When I signed up to lead the project for all of the over 100 (!!!) fourth graders I thought it would be fun to do something with fabric. I thought about it for a while and came up with a scrappy quilt (well, two scrappy quilts) based on value. Now unfortunately I would only have about 45 minutes with each class of 26 or so kids. I didn't think sewing machines or irons were going to be feasible or safe with so many students. I assumed hand sewing wouldn't fit in the time provided. So I settled on something verrrrrrrry similar to sew and flip foundation string piecing. I'll call it "glue and flip".



Since a lot of people are liking the look of this and asking me how I did it, let me share quickly how I approached it. I started by cutting a 30" strip for each student. The strips were 2" to 2.5" wide. I made them variable size so that when I inevitably had to cut some down due to mistakes it wouldn't be obvious. I cut up SO MANY of my scraps (if you decide to do this, you need more scraps than you think, or at least I did!). I bought a bunch of glue sticks, the purple ones so they could see where they had put the glue. We stapled each kid's name to the end of their strips to keep the classes straight and make sure we didn't misplace one.

Scraps were sorted into three different groups: light, medium and dark.

I showed them a quilt, I'd made, talked briefly about what a quilt is, told them we were going to make a quilt together and showed them a finished strip I'd made. I pointed out how it was dark at one end and light at the other. I pointed out how you couldn't see the fabric strip between the fabrics, or the raw edges. Then I demonstrated the technique three times.

The technique is:
First, put a dab of glue on the end of the strip and just place your first scrap over that. Show them that the scraps go beyond the side edges and they are supposed to do that. You'll trim them up at the end. For each piece of fabric after the first one, here is how they add it:

Using the glue stick, apply a strip of glue to the raw edge of the last scrap AND a strip of glue onto the foundation piece. 


 Lay the next piece face down aligning the edges. Some kids really do not get this face-down-edges-aligned thing. Clearly point out what you're doing during your demo. After it's in place, press it down to get the glue stuck.


Next flip it back, leaving a little bit of a "seam allowance" (I didn't use this term with them, I called it the folded underside). This was the hardest part for them. Some kids want to pull it back too far and expose all the glue and raw edges, some want to leave like an inch or more. Show them clearly during your demo how far you are folding it back. Double check as they start that everyone is getting this part.


Finally, have them roll the seam flat. I had a few seam rollers available and for the rest of the kids we gave them ink brayers, which the art teacher had plenty of. They worked great! It gives the folded edge a nice crease without needing to sew or iron.

Now, not everyone gets value. And that's why I sorted the scraps for them. Seriously I asked another mom to help me sort them and it was clear that it was stressful to her and based on where I found the fabrics I think seeing value is just hard for some people. If you had more time you could make this part of the project, maybe have some of that red film for people to look through, but we didn't have that. My solution was only putting one group of fabrics on the table at first (the darks) and not adding mediums until they'd gotten about 1/3 of the strip filled with the darks. Then once they were about 2/3 of the way done I distributed piles of lights. It was really fun doing this part, I felt like the fabric fairy and I loved hear audible gasps as I set down handfuls of fresh fabric for them to choose from. Having only a small pile on the table kept them from pawing endlessly through a bag. Only adults got to paw through the bag in the interest of time and crowd control.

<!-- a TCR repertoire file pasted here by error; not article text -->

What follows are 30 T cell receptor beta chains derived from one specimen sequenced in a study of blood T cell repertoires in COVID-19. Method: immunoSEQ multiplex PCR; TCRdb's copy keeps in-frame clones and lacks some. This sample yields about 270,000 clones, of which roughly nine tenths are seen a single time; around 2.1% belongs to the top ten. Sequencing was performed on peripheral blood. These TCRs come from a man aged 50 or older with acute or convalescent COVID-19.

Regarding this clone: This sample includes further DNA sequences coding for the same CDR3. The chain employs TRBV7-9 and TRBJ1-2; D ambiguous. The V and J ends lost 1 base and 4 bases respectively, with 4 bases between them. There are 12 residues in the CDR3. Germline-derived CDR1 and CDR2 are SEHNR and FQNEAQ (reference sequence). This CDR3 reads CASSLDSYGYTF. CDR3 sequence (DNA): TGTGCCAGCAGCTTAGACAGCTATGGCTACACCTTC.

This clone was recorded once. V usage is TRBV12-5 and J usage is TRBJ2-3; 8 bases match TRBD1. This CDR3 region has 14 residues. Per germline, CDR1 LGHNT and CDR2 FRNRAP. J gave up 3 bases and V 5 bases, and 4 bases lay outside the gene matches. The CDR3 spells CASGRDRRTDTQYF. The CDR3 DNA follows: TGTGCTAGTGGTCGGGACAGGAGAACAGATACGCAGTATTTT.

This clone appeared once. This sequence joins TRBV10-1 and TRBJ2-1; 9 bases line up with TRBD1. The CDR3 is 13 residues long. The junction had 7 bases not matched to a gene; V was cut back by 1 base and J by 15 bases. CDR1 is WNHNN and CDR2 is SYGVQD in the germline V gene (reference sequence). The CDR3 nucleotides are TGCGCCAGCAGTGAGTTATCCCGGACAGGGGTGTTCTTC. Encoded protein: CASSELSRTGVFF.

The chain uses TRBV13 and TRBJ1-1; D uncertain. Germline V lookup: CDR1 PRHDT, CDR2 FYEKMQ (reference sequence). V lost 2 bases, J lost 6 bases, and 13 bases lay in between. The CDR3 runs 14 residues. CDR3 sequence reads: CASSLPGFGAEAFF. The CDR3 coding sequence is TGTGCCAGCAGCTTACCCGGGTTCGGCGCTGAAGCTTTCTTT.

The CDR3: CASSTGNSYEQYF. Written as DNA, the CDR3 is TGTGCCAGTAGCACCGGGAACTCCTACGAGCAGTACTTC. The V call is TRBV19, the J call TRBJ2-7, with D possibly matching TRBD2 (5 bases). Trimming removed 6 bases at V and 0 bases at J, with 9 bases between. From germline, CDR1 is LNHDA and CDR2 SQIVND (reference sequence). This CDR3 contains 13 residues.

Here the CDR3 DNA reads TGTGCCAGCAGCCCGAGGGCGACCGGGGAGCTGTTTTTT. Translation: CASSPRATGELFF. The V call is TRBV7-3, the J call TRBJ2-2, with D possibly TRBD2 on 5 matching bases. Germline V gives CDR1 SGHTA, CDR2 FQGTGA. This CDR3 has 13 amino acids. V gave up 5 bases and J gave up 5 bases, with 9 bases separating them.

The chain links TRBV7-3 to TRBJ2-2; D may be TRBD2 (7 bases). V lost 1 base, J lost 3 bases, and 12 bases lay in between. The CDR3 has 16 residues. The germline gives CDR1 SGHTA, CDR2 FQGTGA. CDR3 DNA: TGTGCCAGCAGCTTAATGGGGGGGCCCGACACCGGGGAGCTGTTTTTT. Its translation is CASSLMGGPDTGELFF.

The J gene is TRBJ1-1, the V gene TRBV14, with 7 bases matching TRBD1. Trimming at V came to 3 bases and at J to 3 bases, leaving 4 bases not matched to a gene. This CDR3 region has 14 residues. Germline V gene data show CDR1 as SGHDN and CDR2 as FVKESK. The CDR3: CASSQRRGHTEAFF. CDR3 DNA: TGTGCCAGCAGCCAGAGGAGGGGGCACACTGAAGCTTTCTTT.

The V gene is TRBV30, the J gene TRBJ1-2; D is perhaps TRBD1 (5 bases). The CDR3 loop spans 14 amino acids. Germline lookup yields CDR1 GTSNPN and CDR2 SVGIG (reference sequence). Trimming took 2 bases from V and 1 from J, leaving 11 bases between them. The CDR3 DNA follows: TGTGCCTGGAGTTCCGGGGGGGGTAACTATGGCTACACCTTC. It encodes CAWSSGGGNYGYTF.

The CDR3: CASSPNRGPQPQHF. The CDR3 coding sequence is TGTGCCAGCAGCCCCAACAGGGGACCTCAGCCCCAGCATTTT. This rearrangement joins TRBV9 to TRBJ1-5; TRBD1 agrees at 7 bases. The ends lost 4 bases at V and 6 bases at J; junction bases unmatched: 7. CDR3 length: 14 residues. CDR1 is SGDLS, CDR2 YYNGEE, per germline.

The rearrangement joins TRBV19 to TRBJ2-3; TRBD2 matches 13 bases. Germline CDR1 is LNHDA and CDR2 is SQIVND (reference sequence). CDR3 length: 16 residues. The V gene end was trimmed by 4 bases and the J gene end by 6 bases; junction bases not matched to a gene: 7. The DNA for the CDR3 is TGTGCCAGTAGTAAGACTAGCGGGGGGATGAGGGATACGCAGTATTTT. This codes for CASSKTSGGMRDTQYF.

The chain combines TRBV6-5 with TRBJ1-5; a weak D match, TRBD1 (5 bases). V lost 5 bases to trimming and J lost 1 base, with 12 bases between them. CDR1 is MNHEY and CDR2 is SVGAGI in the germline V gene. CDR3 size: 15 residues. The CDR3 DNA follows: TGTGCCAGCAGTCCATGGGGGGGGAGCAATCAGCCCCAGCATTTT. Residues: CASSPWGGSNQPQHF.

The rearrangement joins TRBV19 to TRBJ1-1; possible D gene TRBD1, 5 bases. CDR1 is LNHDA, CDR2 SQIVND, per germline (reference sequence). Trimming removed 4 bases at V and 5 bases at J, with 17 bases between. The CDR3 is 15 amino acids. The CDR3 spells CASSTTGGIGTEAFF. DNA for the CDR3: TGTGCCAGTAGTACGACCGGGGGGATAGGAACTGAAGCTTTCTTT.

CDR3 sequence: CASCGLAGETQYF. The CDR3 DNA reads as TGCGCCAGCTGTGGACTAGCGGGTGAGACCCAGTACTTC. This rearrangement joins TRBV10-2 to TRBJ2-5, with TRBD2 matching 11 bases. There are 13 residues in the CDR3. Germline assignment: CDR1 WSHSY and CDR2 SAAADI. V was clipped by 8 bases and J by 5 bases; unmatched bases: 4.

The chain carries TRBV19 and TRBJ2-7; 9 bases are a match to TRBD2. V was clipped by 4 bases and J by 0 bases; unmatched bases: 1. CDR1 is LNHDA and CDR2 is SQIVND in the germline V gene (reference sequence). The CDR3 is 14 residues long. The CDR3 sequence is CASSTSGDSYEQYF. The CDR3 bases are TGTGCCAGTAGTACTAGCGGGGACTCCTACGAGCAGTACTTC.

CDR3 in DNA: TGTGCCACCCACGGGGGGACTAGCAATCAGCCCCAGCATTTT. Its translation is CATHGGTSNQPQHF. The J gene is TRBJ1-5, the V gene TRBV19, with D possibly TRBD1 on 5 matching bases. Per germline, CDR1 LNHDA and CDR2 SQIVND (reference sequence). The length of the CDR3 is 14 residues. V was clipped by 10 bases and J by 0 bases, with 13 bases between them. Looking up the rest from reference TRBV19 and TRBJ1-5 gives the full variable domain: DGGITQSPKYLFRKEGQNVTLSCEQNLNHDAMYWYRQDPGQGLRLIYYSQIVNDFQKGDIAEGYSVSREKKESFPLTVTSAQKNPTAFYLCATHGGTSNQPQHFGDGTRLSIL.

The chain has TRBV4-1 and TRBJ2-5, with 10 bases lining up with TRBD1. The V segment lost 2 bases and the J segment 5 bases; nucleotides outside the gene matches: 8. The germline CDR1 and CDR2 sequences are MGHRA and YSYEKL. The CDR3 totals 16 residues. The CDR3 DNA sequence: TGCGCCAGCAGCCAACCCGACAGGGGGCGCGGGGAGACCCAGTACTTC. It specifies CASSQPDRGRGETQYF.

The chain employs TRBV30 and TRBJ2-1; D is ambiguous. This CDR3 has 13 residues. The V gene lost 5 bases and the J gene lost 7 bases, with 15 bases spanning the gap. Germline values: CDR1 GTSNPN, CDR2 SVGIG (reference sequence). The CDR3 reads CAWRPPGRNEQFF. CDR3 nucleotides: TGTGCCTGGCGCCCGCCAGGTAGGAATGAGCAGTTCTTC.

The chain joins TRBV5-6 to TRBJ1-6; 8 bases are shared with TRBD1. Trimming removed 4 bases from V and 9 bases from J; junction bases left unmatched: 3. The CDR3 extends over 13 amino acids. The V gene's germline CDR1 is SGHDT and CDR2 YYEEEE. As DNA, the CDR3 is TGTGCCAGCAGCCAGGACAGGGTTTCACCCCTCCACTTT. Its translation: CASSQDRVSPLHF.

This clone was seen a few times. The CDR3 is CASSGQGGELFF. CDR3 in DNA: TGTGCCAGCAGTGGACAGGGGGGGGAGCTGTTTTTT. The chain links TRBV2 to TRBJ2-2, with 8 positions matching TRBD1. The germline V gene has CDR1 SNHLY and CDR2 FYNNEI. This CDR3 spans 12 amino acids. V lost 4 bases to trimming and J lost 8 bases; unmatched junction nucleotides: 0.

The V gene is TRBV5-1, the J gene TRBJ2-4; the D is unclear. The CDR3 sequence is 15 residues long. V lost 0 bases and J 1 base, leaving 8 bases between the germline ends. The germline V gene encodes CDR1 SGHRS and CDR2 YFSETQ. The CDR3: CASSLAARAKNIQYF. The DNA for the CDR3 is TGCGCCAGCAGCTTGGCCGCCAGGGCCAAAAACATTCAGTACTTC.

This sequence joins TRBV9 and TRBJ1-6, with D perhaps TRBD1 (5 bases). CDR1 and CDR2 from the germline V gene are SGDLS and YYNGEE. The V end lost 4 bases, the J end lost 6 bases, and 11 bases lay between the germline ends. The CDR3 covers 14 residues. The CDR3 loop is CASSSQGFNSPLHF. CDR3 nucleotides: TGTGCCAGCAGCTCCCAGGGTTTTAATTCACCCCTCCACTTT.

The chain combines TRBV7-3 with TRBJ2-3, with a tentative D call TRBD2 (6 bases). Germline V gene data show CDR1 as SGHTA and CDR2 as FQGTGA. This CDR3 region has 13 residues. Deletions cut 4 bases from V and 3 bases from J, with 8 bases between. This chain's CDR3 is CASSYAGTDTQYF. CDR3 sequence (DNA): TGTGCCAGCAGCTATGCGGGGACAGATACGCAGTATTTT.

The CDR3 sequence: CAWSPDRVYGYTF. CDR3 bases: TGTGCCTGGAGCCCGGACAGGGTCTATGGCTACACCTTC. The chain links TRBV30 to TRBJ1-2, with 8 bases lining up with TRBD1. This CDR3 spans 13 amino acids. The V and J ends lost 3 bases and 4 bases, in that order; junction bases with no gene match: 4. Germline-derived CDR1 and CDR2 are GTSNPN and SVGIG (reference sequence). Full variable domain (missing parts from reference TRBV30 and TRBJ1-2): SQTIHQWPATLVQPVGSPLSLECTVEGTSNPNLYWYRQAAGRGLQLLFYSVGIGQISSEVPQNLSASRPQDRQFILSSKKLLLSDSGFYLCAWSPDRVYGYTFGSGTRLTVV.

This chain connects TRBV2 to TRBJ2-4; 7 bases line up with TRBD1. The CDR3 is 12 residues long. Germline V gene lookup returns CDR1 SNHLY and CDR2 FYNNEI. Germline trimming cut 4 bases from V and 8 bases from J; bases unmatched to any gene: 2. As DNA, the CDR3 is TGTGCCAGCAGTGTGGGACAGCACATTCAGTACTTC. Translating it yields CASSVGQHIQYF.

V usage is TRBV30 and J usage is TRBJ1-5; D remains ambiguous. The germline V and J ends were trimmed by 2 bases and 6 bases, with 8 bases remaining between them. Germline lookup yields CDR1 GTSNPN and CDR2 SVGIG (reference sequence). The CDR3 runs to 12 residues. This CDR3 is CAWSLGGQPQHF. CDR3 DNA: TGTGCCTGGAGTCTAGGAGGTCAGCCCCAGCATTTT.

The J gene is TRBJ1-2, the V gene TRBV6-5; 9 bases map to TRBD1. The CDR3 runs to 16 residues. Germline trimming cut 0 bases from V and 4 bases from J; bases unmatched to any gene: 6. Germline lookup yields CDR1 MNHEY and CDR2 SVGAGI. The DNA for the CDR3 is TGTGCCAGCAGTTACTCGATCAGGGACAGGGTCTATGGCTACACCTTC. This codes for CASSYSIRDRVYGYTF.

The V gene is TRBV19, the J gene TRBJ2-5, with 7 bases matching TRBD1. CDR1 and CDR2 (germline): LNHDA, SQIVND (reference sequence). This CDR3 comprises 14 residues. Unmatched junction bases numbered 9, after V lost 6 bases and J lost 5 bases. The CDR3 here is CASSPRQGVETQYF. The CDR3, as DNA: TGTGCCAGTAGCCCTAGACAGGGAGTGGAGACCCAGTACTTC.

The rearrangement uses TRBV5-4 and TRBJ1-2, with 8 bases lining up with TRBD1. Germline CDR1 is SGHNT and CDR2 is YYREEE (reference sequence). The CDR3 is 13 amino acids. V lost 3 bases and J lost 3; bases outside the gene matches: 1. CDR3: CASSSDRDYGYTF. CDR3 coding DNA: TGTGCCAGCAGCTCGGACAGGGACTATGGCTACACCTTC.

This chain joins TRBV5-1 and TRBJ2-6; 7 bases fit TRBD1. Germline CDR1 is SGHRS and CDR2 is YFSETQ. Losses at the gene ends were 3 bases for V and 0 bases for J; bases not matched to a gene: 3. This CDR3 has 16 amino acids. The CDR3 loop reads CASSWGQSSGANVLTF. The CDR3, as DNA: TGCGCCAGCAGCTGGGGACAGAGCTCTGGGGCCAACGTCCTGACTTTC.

A few students work slow, of course. As we were approaching our last 15 minutes the adults started doing 1-on-1 support with kids that weren't going to be able to finish without help. I would glue, they would choose the fabric, they would roll. We had an adult to child ratio of 1 to 8 in the morning. That was doable but 1 to 6 that we had in the afternoon was a world of difference. Some kids got almost to the edge but not quite. For those I just tucked under the final raw edge and glued it down (see the picture above of a finished strip from the back).

Once I got home I did a quick line of stitching up one side of each strip, about 1/8" from the edge, just to make sure no one's creation disintegrated. Then I pressed and trimmed them (I think you could press before the stay stitching if you prefer, I just really wanted all those fabrics locked down). Then I started sewing them together. There is a row of strips on the top and a row of strips on the bottom of the quilt, with the dark ends of the strips meeting in the middle of the quilt. Here's a closeup of the first strips on my design wall.


They sure look pretty and I'm having a great time putting them together! I'll update when there's progress to share. My first session with the kids was three weeks ago and when I was back at the school yesterday several of the students told me they had fun doing the project. I can't wait to bring the finished quilts back and show them what they created together! I hope this helps those of you that want to bring patchwork into the classroom! If you try doing this with kids in your life let me know how it goes!!